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U.S. poised to end oil-export limits forged in 1970s

The deal has been brokered to help smooth its passage through Congress, which may vote as soon as Thursday

Baku. 16 December. REPORT.AZ/ The U.S. is poised to reverse an energy policy that has helped define its relations with the world for more than a generation after congressional leaders agreed to lift the nation’s 40-year-old restrictions on crude-oil exports, Report informs referring to the Bloomberg.

The House and Senate on Tuesday evening reached a deal on tax and spending plans that included an end to the oil-trade limits, according to Representative Reid Ribble, a Wisconsin Republican , and Representative Joe Barton, a Republican from Texas, who spoke after a meeting with fellow party members.

The deal has been brokered to help smooth its passage through Congress, which may vote as soon as Thursday. While President Barack Obama is opposed to lifting the ban, the White House has stopped short of threatening to veto the provision as part of the wider spending bill.

"It puts the United States in the driver’s seat of energy policy worldwide," Barton said. The change - still subject to Senate and House approval - "is a huge victory," he said.

Limits on U.S. oil exports would be lifted immediately, according to the bill released early Wednesday by the House Appropriations Committee. It would allow the president to impose restrictions on exports for national-security reasons and in case of a shortage.

Republican Representative Ann Wagner of Missouri said the proposal would extend tax credits for renewable energy such as wind and solar power -- measures sought by Democrats in exchange for lifting the oil export ban. Earlier Tuesday, people familiar with the discussions said the bargain would allow 5-year extensions of wind and solar tax credits and a two-year extension of the U.S. Land and Water Conservation Fund.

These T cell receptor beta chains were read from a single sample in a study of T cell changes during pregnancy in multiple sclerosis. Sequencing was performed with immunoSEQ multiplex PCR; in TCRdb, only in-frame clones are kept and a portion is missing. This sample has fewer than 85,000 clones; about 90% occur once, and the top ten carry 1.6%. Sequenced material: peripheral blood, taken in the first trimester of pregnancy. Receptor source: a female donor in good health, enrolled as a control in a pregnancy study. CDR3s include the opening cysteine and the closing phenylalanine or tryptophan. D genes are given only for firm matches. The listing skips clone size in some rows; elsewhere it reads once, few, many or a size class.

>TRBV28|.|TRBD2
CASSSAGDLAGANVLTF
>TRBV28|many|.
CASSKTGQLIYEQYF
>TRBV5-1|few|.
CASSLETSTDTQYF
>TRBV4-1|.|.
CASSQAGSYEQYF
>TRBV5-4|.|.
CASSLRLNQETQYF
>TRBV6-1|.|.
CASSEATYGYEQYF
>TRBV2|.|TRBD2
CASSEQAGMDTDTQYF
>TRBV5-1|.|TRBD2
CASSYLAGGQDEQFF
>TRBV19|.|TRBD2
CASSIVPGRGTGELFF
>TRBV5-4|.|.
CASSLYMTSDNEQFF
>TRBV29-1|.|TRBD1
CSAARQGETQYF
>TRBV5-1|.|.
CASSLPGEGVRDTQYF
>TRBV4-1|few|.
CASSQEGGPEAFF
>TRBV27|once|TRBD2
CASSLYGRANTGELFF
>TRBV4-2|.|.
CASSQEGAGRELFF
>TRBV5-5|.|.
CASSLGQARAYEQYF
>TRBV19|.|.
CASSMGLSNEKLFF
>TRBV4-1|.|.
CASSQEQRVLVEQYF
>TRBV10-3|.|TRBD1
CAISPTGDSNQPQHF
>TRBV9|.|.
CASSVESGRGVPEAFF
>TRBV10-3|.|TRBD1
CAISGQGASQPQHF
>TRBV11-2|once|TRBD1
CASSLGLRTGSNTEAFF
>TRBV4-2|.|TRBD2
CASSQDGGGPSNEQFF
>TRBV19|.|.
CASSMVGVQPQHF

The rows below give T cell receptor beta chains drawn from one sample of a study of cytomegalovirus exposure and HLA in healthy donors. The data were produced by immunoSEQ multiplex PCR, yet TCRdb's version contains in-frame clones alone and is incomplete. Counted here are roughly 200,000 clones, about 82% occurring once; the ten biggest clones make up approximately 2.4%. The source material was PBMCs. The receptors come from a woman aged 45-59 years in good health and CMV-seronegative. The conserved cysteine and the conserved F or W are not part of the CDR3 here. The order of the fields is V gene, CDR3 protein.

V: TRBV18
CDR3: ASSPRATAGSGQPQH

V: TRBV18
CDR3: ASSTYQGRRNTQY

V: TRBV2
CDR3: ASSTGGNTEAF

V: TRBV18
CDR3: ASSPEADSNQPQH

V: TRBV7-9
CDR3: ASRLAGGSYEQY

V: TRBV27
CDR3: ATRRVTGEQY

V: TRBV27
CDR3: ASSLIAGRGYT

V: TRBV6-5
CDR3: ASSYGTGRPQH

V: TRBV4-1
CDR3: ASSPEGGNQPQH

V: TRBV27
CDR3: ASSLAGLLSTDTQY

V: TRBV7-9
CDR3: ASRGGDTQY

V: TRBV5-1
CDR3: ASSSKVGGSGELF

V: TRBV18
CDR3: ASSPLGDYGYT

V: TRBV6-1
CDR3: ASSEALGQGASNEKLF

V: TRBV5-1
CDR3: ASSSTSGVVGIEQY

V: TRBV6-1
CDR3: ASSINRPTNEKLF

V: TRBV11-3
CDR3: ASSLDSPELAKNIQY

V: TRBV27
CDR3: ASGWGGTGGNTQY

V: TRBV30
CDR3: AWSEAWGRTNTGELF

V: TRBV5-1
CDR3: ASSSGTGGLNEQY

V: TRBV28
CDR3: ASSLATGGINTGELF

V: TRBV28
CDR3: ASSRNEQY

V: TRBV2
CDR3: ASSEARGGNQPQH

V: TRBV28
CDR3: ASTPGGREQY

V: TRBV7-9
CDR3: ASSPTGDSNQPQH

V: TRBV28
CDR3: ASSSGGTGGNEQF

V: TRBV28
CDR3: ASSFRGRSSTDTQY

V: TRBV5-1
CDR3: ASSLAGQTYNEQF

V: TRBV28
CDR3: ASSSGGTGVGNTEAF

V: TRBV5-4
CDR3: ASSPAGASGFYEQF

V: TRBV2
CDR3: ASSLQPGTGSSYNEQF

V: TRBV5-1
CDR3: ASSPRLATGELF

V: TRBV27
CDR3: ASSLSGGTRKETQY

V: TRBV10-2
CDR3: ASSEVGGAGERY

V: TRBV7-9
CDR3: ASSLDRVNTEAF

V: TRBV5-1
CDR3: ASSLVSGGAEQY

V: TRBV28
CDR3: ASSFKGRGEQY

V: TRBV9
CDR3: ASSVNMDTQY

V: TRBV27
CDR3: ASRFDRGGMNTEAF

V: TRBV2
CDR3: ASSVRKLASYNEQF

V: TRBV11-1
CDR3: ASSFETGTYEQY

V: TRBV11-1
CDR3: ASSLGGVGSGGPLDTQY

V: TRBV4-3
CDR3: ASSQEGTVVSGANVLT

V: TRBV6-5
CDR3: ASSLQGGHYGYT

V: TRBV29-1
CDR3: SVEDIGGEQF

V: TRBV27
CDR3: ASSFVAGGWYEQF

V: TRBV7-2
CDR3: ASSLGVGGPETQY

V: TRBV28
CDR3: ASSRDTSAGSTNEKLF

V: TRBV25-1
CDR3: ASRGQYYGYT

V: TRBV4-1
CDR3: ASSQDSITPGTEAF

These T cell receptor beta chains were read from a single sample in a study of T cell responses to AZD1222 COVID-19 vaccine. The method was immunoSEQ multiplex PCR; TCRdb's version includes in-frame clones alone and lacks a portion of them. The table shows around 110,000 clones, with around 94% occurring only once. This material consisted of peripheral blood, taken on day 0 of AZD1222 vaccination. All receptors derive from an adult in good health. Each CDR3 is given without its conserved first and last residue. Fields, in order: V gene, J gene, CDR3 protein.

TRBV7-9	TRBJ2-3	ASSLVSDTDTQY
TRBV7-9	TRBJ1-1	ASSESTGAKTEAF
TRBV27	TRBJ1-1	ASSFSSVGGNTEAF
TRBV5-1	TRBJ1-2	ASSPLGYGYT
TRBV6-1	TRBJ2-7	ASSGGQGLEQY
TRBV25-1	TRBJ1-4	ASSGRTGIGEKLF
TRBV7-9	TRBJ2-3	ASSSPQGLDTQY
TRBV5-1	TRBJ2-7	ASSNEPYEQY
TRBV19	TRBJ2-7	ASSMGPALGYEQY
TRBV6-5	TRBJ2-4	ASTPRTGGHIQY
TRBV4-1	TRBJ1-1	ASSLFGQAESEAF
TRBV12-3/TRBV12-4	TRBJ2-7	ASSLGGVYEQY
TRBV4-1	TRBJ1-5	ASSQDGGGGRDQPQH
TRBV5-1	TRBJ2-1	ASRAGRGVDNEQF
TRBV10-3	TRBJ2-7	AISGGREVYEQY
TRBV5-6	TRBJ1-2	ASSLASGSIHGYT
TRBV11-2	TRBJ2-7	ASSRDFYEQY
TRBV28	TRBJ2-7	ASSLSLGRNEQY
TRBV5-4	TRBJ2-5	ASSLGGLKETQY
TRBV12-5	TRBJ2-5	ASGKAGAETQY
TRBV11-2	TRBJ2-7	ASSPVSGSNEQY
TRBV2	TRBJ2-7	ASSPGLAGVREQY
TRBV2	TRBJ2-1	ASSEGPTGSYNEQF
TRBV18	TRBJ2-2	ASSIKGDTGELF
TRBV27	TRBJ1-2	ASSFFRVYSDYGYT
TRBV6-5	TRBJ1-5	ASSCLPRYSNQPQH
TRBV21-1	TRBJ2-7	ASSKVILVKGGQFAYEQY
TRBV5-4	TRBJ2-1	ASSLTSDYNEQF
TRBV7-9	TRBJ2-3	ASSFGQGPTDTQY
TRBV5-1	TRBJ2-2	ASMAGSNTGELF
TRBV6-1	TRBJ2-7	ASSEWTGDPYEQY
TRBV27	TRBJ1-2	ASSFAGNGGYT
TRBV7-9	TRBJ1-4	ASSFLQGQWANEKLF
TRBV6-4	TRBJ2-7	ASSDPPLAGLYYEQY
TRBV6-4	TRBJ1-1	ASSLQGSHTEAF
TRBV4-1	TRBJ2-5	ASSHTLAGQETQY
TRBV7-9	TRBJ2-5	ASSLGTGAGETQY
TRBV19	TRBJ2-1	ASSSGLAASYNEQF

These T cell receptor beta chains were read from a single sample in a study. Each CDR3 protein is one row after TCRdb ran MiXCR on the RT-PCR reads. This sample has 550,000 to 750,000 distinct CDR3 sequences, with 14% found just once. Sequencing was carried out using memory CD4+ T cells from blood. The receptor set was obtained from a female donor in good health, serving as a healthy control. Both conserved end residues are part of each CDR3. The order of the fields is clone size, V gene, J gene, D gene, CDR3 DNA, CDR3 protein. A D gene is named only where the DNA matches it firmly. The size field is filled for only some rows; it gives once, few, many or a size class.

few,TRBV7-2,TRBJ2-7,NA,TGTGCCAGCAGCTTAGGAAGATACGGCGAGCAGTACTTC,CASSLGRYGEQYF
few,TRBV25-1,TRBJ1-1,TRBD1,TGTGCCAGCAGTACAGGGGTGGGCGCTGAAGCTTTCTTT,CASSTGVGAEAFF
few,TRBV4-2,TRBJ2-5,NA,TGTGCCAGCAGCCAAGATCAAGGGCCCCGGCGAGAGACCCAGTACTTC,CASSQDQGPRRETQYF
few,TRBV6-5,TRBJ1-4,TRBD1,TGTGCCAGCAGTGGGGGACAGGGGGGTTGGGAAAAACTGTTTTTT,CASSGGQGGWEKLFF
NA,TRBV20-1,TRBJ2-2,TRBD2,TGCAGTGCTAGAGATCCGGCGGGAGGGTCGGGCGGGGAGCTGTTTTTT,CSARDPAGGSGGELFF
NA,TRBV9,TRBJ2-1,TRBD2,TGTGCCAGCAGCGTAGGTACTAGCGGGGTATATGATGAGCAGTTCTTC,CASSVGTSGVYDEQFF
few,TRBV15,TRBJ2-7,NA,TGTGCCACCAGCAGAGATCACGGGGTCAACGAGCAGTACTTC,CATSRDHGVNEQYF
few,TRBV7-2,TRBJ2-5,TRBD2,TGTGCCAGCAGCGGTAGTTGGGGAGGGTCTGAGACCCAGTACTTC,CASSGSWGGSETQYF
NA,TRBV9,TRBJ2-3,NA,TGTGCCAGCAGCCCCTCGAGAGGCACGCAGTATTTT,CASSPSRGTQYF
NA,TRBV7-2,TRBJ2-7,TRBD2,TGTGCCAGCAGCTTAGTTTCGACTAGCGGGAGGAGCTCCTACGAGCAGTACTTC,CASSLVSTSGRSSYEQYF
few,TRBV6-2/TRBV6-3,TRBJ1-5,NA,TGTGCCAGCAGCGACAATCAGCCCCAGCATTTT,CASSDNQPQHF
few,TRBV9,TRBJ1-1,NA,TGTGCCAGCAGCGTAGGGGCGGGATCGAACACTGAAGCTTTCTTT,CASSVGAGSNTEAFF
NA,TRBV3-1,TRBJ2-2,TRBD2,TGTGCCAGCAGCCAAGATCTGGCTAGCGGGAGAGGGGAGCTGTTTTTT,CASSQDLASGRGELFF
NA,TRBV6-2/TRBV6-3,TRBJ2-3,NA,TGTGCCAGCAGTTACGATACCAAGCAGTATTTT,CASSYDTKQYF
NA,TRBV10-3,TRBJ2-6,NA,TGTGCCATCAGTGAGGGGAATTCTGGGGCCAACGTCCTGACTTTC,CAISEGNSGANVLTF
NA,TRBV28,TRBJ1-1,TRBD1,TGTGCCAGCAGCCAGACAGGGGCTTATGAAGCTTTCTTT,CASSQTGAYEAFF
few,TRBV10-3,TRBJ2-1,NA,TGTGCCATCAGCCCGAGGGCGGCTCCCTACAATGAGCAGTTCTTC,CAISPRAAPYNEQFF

If Congress approves the deal in the coming days - and President Obama adds his signature - it would end trade limits established to counter the energy-supply shortages of the 1970s.

West Texas Intermediate crude for January delivery declined as much as 62 cents to $36.73 a barrel on the New York Mercantile Exchange and was at $36.77 at 4:20 p.m. in Singapore. The U.S. benchmark slid below $35 a barrel Monday for the first time since February 2009. The gap between WTI and Brent -- the North Sea grade used globally – was at 99 cents after closing Tuesday at $1.10, the narrowest since January.

Brent for January settlement, which expires Wednesday, slid 58 cents to $37.87 a barrel on the London-based ICE Futures Europe exchange. The more-active February contract decreased 57 cents to $38.16.

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